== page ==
• Lamps
    Esterlyn is a boy band that would make great performers at events such as Ron Luce’s Battle Cry and Acquire the Fire. Yet, this group would make great performers at any place where there are people who love jumping around to loud music.  Their debut album, Lamps, is cool in its own way, yet their sound is substantially similar to many other bands. Tracks on the album provide encouraging slow and up-beat tempo songs of the pop/rock genre that the young adult generation, if no one else, will absolutely love.  The album was influenced by Matthew chapter 5, which speaks of letting your light shine; hence the album’s title Lamps. Hoping to inspire listeners to be the light in any dark place, Nick, John, and Tony sing about personal life experiences and God’s continuous work in their lives.  Album Highlights: “We All Need,” “This Mystery,” “Emptiness,” “Faster Faster,” “Lamps.” - kimberly a. lilly

Evans, Anthony

  • The Bridge

    Anthony Evan’s latest album, The Bridge, is a must have CD for all worshipers. The album is made up of popular contemporary worship songs such as, "Here I Am To Worship," "Blessed Be Your Name," and "Let It Rain." The Bridge was birthed during a season of transition that required Evans to completely surrender to God. It was during this particular season that Evans realized that he was created to worship. As a result of Evans' realization, worship is exactly what The Bridge is all about. On the album, Evans successfully puts his own personal spin on each song, giving each one a unique and individual flavor. So, if you’re looking for some old songs with new twists, or if you’re like Evans and you’ve realized the importance of worship, then this is the album for you. Album Highlights: "Here I Am To Worship," "Your Name," and "Lord I Give You My Heart/ How Great Is Our God.”  - kimberly a. lilly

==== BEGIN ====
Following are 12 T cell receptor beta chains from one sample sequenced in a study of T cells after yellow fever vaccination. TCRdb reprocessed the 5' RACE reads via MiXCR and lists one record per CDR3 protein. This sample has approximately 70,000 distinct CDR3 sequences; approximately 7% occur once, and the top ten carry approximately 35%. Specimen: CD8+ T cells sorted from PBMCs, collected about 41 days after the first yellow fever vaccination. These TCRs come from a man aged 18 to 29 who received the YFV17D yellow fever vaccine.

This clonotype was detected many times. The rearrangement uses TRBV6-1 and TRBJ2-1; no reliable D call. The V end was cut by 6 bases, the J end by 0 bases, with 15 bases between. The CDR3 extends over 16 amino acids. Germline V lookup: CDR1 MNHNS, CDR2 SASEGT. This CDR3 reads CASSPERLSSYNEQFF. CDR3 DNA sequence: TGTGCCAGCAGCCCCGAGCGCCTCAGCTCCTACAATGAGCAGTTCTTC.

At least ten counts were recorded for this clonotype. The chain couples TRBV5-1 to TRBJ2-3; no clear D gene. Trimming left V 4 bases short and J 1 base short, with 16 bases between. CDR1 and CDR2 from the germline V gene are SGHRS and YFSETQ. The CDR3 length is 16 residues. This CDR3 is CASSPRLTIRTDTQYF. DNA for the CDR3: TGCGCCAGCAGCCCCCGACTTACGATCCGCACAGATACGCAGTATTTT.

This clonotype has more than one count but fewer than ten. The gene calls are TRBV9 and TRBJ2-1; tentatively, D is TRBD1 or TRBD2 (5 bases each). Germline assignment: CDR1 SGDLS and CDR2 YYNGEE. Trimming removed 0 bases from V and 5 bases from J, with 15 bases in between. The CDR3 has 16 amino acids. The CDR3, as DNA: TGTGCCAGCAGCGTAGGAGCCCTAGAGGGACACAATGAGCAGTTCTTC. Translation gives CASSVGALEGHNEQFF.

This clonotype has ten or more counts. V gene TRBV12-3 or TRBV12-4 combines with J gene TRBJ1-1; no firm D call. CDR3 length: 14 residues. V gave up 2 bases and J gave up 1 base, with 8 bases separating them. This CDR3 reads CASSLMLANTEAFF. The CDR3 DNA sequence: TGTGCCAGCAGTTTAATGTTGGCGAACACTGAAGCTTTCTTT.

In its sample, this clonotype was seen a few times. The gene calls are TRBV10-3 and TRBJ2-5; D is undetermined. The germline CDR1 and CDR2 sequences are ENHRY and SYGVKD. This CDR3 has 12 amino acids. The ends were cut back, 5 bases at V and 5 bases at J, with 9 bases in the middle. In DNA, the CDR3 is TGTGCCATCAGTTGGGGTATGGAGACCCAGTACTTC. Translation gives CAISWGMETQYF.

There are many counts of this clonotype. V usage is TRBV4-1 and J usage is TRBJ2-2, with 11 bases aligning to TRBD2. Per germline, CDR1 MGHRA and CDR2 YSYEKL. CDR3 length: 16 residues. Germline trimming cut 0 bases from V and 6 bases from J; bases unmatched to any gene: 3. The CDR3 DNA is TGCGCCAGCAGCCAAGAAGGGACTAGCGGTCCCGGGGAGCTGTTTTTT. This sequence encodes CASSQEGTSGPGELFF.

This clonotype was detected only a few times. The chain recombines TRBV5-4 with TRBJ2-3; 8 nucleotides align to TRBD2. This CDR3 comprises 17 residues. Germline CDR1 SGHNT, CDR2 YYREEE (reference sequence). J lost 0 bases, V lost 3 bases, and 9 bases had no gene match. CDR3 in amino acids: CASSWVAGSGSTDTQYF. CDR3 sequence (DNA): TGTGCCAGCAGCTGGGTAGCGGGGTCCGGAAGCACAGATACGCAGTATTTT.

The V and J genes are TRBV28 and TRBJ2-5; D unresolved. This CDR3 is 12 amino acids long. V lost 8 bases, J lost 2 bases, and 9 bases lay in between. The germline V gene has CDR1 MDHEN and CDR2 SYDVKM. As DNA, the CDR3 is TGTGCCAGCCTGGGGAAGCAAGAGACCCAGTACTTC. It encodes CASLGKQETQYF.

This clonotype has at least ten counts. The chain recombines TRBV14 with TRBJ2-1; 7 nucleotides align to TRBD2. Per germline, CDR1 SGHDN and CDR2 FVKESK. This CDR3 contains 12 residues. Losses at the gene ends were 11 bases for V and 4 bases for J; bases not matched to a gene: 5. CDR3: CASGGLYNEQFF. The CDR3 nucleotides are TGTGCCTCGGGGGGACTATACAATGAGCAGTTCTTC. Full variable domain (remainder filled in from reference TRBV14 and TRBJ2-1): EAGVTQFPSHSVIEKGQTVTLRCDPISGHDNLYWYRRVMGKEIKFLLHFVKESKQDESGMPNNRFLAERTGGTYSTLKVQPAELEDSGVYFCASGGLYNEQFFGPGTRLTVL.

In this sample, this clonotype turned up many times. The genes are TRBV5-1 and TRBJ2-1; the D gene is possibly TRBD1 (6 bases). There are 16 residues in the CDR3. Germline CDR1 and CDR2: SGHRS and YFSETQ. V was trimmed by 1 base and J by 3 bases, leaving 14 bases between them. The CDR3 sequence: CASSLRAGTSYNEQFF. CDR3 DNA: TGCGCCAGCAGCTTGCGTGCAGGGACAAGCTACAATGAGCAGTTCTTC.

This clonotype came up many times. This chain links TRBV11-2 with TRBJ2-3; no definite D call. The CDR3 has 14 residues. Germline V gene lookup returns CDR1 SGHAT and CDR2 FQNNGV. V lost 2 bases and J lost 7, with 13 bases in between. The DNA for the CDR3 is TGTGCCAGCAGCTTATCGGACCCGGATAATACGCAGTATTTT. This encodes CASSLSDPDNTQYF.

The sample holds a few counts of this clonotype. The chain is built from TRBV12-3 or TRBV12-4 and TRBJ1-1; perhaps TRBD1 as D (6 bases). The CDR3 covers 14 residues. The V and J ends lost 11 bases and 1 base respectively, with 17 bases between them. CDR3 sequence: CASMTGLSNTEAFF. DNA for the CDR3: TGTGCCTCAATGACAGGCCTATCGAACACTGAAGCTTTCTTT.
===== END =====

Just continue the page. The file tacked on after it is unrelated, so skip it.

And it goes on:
• Letting Go
    Anthony Evans’ strong suit has always been his smooth, powerful vocals, and they are certainly showcased on his sophomore album. His ability to belt out his notes with strength saves this occassionally cliché CCM release. He does his best to change things up by getting more rock’n’roll in his soul on “Good Enough” and “Love You With My Life.” The title track is an encouraging message of God’s faithfulness to the hurting heart. It’s adult contemporary with little compromise and a decent follow-up album worthy of this talented singer. Album Highlights: “Letting Go” and “Whatever I Can’t Erase” - jennifer e. jones

Everyday Sunday

  • Wake Up! Wake Up!
    Everyday Sunday takes a giant step up on their latest album. Much like Stellar Kart and Relient K, this rock band matured in both their sound and lyrical content this time around. You hear it from the very first track, “Let’s Go Back”, where they plead: “Tell me what you want / And I’ll tell you / You’re so much more than / Anything you thought that you could be.” They keep just enough pop in their rock to make their songs catchy. They even resurrect some ‘80s keyboard on “From Me to You”. Themes bounce between relationships (“I’ll Get Over It”) and wanting a deeper faith in God (“Apathy for Apologies”). Fans and Sunday novices alike should get their hands on this impressive project. Album Highlights: “Let’s Go Back” and “Apathy for Apologies”- jennifer e. jones